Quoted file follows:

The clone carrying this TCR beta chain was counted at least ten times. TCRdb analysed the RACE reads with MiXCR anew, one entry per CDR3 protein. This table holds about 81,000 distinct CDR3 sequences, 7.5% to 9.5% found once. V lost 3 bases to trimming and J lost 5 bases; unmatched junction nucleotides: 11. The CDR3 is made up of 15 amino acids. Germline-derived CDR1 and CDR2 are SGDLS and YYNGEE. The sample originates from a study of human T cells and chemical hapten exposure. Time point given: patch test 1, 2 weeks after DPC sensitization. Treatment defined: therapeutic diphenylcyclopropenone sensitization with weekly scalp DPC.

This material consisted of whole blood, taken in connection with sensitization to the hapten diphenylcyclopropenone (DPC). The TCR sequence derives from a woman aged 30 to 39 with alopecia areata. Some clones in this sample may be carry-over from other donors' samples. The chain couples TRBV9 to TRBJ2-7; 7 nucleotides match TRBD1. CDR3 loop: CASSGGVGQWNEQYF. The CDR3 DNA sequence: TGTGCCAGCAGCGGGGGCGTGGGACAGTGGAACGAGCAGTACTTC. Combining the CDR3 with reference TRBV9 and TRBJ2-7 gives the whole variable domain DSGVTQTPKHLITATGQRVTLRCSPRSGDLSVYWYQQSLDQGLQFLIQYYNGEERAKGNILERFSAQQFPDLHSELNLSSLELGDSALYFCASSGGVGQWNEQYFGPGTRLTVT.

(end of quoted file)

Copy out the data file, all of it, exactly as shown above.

The clone carrying this TCR beta chain was counted at least ten times. TCRdb analysed the RACE reads with MiXCR anew, one entry per CDR3 protein. This table holds about 81,000 distinct CDR3 sequences, 7.5% to 9.5% found once. V lost 3 bases to trimming and J lost 5 bases; unmatched junction nucleotides: 11. The CDR3 is made up of 15 amino acids. Germline-derived CDR1 and CDR2 are SGDLS and YYNGEE. The sample originates from a study of human T cells and chemical hapten exposure. Time point given: patch test 1, 2 weeks after DPC sensitization. Treatment defined: therapeutic diphenylcyclopropenone sensitization with weekly scalp DPC.

This material consisted of whole blood, taken in connection with sensitization to the hapten diphenylcyclopropenone (DPC). The TCR sequence derives from a woman aged 30 to 39 with alopecia areata. Some clones in this sample may be carry-over from other donors' samples. The chain couples TRBV9 to TRBJ2-7; 7 nucleotides match TRBD1. CDR3 loop: CASSGGVGQWNEQYF. The CDR3 DNA sequence: TGTGCCAGCAGCGGGGGCGTGGGACAGTGGAACGAGCAGTACTTC. Combining the CDR3 with reference TRBV9 and TRBJ2-7 gives the whole variable domain DSGVTQTPKHLITATGQRVTLRCSPRSGDLSVYWYQQSLDQGLQFLIQYYNGEERAKGNILERFSAQQFPDLHSELNLSSLELGDSALYFCASSGGVGQWNEQYFGPGTRLTVT.